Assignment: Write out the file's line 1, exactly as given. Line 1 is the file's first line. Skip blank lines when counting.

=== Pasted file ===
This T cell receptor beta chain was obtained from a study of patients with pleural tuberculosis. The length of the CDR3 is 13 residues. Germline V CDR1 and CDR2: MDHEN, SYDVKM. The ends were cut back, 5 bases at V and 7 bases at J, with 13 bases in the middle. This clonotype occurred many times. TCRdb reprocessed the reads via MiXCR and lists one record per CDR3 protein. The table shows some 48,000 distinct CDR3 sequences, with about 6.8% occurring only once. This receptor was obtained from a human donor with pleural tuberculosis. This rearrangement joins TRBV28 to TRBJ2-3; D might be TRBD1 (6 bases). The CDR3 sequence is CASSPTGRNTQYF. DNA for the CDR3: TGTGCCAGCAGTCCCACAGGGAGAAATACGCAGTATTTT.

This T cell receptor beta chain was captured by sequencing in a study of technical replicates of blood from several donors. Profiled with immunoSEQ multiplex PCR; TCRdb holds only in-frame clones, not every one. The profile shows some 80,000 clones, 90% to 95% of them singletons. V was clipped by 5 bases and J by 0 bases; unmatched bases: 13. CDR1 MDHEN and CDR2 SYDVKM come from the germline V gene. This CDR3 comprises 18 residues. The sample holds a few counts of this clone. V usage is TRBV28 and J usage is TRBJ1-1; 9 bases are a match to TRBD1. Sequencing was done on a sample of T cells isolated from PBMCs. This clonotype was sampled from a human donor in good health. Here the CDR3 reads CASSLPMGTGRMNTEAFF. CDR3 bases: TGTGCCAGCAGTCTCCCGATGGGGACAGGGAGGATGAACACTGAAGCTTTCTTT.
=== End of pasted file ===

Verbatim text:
This T cell receptor beta chain was obtained from a study of patients with pleural tuberculosis. The length of the CDR3 is 13 residues. Germline V CDR1 and CDR2: MDHEN, SYDVKM. The ends were cut back, 5 bases at V and 7 bases at J, with 13 bases in the middle. This clonotype occurred many times. TCRdb reprocessed the reads via MiXCR and lists one record per CDR3 protein. The table shows some 48,000 distinct CDR3 sequences, with about 6.8% occurring only once. This receptor was obtained from a human donor with pleural tuberculosis. This rearrangement joins TRBV28 to TRBJ2-3; D might be TRBD1 (6 bases). The CDR3 sequence is CASSPTGRNTQYF. DNA for the CDR3: TGTGCCAGCAGTCCCACAGGGAGAAATACGCAGTATTTT.